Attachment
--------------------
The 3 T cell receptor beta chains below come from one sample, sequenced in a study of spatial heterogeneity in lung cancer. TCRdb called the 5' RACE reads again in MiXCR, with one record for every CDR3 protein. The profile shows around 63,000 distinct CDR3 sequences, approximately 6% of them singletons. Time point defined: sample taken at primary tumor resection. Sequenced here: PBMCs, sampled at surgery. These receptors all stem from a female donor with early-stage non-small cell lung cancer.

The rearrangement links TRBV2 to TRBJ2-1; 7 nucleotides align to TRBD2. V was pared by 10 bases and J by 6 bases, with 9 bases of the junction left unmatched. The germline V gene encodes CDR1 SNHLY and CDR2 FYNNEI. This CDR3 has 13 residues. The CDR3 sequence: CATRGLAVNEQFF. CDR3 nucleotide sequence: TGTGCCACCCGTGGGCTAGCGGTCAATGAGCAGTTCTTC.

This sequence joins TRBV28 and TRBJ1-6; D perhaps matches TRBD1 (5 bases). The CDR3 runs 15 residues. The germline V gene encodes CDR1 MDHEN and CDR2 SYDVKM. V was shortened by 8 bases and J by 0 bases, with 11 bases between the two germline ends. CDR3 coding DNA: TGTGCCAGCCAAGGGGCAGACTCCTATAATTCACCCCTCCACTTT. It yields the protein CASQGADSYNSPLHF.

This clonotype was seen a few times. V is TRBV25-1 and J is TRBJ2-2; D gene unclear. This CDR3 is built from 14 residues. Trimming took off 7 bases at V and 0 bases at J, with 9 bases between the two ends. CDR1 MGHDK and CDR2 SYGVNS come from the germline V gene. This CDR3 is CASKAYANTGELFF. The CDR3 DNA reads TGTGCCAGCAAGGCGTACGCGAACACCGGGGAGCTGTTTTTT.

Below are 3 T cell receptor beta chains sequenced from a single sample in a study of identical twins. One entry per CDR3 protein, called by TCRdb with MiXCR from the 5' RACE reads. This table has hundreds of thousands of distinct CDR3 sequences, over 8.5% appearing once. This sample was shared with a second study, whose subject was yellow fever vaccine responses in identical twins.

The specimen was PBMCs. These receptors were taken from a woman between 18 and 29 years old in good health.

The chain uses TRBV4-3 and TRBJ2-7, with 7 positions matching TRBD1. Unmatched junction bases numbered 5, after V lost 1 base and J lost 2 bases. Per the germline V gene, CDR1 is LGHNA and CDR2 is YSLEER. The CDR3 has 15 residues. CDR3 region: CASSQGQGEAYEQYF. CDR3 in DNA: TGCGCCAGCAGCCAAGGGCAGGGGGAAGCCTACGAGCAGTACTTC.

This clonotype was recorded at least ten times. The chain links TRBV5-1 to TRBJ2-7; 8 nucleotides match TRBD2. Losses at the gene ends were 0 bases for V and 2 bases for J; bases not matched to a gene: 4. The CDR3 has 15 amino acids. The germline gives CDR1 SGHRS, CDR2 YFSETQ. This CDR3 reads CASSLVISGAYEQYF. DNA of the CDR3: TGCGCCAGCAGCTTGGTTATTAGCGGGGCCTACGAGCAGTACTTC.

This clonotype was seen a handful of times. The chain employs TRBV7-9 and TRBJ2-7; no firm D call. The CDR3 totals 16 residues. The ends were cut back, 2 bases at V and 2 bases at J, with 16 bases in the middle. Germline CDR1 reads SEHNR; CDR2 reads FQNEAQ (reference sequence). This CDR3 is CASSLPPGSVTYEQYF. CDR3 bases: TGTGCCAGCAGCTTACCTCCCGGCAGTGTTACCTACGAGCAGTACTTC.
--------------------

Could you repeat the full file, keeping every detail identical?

The 3 T cell receptor beta chains below come from one sample, sequenced in a study of spatial heterogeneity in lung cancer. TCRdb called the 5' RACE reads again in MiXCR, with one record for every CDR3 protein. The profile shows around 63,000 distinct CDR3 sequences, approximately 6% of them singletons. Time point defined: sample taken at primary tumor resection. Sequenced here: PBMCs, sampled at surgery. These receptors all stem from a female donor with early-stage non-small cell lung cancer.

The rearrangement links TRBV2 to TRBJ2-1; 7 nucleotides align to TRBD2. V was pared by 10 bases and J by 6 bases, with 9 bases of the junction left unmatched. The germline V gene encodes CDR1 SNHLY and CDR2 FYNNEI. This CDR3 has 13 residues. The CDR3 sequence: CATRGLAVNEQFF. CDR3 nucleotide sequence: TGTGCCACCCGTGGGCTAGCGGTCAATGAGCAGTTCTTC.

This sequence joins TRBV28 and TRBJ1-6; D perhaps matches TRBD1 (5 bases). The CDR3 runs 15 residues. The germline V gene encodes CDR1 MDHEN and CDR2 SYDVKM. V was shortened by 8 bases and J by 0 bases, with 11 bases between the two germline ends. CDR3 coding DNA: TGTGCCAGCCAAGGGGCAGACTCCTATAATTCACCCCTCCACTTT. It yields the protein CASQGADSYNSPLHF.

This clonotype was seen a few times. V is TRBV25-1 and J is TRBJ2-2; D gene unclear. This CDR3 is built from 14 residues. Trimming took off 7 bases at V and 0 bases at J, with 9 bases between the two ends. CDR1 MGHDK and CDR2 SYGVNS come from the germline V gene. This CDR3 is CASKAYANTGELFF. The CDR3 DNA reads TGTGCCAGCAAGGCGTACGCGAACACCGGGGAGCTGTTTTTT.

Below are 3 T cell receptor beta chains sequenced from a single sample in a study of identical twins. One entry per CDR3 protein, called by TCRdb with MiXCR from the 5' RACE reads. This table has hundreds of thousands of distinct CDR3 sequences, over 8.5% appearing once. This sample was shared with a second study, whose subject was yellow fever vaccine responses in identical twins.

The specimen was PBMCs. These receptors were taken from a woman between 18 and 29 years old in good health.

The chain uses TRBV4-3 and TRBJ2-7, with 7 positions matching TRBD1. Unmatched junction bases numbered 5, after V lost 1 base and J lost 2 bases. Per the germline V gene, CDR1 is LGHNA and CDR2 is YSLEER. The CDR3 has 15 residues. CDR3 region: CASSQGQGEAYEQYF. CDR3 in DNA: TGCGCCAGCAGCCAAGGGCAGGGGGAAGCCTACGAGCAGTACTTC.

This clonotype was recorded at least ten times. The chain links TRBV5-1 to TRBJ2-7; 8 nucleotides match TRBD2. Losses at the gene ends were 0 bases for V and 2 bases for J; bases not matched to a gene: 4. The CDR3 has 15 amino acids. The germline gives CDR1 SGHRS, CDR2 YFSETQ. This CDR3 reads CASSLVISGAYEQYF. DNA of the CDR3: TGCGCCAGCAGCTTGGTTATTAGCGGGGCCTACGAGCAGTACTTC.

This clonotype was seen a handful of times. The chain employs TRBV7-9 and TRBJ2-7; no firm D call. The CDR3 totals 16 residues. The ends were cut back, 2 bases at V and 2 bases at J, with 16 bases in the middle. Germline CDR1 reads SEHNR; CDR2 reads FQNEAQ (reference sequence). This CDR3 is CASSLPPGSVTYEQYF. CDR3 bases: TGTGCCAGCAGCTTACCTCCCGGCAGTGTTACCTACGAGCAGTACTTC.